A few attendees snapped, gave little cheers through cloth and paper masks, and leaned in a little closer. Some, at the periphery of the Green, lifted handmade signs.

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She outlined a system in which immigrant families are still stopped and turned away at the country’s borders, their children “torn away from their families and kept in cages.” She spoke about Black people, including Black trans people, killed by law enforcement with no legal recourse. She denounced President Donald Trump for turning to racism, sexism, misogyny and homophobia on a daily basis, including a July 3 call to attack protesters.

In her fiery retort was another voice—Douglass, who pressed hundreds of abolitionists in New York to consider how they could be free when so many people were not. On the day of his speech, he had asked the question just slightly differently: “Are the great principles of political freedom and of natural justice, embodied in that Declaration of Independence, extended to us?”

When he first posed the question, only white male listeners in the audience could vote (white women’s suffrage came decades later, and largely at the expense of Black men). The Fugitive Slave Act had been written into law for two years.

In the same country where he had been born into slavery, Douglass saw a federal government that was allowed—and economically encouraged—to keep Black people enslaved in the name of capitalism. Judges were paid $10 to send a formerly enslaved person in a free state back to a life of enslavement. More insidiously, he told his audience, judges only listened to accusers—who were white and male the majority of the time. That precedent laid the legal framework for racially oppressive policies for over 150 years.

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“The Fourth of July is cancelled until Black lives matter,” Chang said. It was 2020 again. “The Fourth of July is cancelled until Black trans lives matter. The Fourth of July is cancelled until Black disabled lives matter. As of today, we have nothing to celebrate. Do not be silent.”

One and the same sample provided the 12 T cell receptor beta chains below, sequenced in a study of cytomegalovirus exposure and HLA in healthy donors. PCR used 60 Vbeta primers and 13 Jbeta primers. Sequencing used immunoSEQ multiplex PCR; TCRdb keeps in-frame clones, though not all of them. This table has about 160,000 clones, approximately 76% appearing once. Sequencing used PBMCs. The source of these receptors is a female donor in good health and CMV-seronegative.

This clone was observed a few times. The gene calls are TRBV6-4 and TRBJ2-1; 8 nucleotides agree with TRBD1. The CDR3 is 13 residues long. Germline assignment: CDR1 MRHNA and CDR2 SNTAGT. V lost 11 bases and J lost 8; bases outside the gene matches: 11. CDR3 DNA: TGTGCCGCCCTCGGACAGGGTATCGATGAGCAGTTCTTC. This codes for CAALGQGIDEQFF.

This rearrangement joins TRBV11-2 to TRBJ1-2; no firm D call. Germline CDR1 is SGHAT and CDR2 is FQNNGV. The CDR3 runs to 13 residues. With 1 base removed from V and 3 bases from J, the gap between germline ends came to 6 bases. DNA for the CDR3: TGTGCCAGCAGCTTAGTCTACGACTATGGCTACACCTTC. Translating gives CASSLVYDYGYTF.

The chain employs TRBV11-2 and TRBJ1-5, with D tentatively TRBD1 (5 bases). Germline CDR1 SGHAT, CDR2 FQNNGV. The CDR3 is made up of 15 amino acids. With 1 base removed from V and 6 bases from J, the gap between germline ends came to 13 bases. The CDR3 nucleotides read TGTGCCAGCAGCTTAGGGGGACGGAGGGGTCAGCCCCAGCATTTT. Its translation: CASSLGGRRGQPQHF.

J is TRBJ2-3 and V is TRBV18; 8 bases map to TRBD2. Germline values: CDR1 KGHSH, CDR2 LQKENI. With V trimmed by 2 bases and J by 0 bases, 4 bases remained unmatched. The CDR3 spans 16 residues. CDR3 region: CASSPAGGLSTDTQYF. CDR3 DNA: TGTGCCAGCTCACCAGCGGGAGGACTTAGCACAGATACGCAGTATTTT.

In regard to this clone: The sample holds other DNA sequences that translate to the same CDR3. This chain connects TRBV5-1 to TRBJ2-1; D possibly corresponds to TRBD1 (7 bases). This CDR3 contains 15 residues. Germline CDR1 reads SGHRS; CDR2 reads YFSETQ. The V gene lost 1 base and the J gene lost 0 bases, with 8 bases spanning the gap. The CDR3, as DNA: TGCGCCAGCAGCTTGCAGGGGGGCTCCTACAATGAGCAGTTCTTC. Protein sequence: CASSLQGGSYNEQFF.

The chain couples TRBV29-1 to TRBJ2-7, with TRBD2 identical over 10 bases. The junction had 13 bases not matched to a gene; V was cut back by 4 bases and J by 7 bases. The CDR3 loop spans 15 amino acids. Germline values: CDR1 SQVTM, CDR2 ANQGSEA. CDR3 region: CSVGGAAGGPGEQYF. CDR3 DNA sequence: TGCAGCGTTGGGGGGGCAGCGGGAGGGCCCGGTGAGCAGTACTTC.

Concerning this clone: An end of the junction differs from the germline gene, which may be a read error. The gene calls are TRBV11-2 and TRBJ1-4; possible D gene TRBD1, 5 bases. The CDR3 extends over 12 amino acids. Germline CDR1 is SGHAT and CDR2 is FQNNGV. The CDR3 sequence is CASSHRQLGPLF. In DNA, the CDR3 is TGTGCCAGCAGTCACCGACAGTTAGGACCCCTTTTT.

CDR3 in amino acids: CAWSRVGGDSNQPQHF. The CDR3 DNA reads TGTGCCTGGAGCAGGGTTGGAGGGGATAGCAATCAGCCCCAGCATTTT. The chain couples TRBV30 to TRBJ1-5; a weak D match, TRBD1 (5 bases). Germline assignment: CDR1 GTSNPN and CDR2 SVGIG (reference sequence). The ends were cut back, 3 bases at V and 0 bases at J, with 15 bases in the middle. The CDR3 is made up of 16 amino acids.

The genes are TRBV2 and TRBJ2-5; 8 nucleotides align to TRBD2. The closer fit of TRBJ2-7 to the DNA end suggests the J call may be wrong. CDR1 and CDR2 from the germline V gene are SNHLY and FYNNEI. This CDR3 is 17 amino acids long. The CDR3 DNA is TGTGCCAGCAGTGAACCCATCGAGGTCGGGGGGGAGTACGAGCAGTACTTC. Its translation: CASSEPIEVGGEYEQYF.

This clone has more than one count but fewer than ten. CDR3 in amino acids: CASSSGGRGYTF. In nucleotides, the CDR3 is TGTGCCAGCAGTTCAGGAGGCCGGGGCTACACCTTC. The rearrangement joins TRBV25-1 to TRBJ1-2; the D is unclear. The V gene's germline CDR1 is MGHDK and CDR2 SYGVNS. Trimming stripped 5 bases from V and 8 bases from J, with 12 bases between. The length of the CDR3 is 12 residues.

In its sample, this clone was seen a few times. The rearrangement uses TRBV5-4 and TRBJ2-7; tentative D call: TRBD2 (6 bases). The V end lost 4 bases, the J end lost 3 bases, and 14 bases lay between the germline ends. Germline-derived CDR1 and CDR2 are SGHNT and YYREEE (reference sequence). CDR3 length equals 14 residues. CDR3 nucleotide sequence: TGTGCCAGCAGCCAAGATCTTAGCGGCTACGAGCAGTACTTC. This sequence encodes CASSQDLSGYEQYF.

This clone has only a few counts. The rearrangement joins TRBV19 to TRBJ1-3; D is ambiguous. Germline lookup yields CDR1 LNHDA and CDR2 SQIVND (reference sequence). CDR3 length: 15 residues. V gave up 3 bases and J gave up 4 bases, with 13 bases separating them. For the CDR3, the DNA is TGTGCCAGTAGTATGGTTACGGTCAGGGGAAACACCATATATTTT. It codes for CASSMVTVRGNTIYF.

Those words followed attendees as they left the Green and marched up Whitney Avenue to the Peabody Museum, where students held a mini teach-in on Yale’s University's endowment and the now-dubbed “triple occupation” of New Haven by the university’s private police force, New Haven Police, and Hamden Police.

They followed the crowd as marchers set off back down Hillhouse, stopping in front of the home where President Peter Salovey currently resides. Ekeh led the crowd in call-and response, including “Liar, liar, colonizer!/Native people used to live here!” and “No justice/No peace!”

The group lurched forward, from Hillhouse onto Grove, then Whitney onto Elm. Around them, two police motorcycles sped past on the sidewalks, one narrowly missing a photographer on Elm Street. As the group hit State Street, Ekeh led the group in a chant, some marchers soon clapping as they walked. Buildings flew past them as they picked up their pace.

“Take it to the streets/Defund the police/No justice/No peace!” marchers cried.

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She slowed the group at the Knights of Columbus Museum, asking attendees to take a knee in honor of the Indigenous lives lost in the name of ostensible American liberty. She noted that the location felt particularly relevant: Columbus statues have been coming down around the state and the country. She suggested that many of them may end up at the museum (the museum has not yet accepted the statue).

“Celebrating independence on a day that represents colonization is kind of spitting in the face of Native people who were killed by colonizers, and Native people who persist to this day,” she said. “Who still live here, who still work here, who still make this community great.”

As the group headed to the New Haven Police Department for another round of speakers, worlds collapsed. There was Douglass’ world, in which chattel slavery was still legal in the South, perpetuated by an industrial North, and Douglass was railing against it with eloquence and rage. There was the protesters’ world, where they were only partly free, and still fighting for full liberation in the streets.

Sometimes they flowed into each other. As attendees gathered on the steps of the New Haven Police Department, they listened to poetry, speeches, and original music all meant to reflect on the past—and effect change in the present. Ekeh turned a final call-and-response into a sort of prayer, asking attendees to turn to a neighbor, look them straight in the eye, and repeat a series of phrases.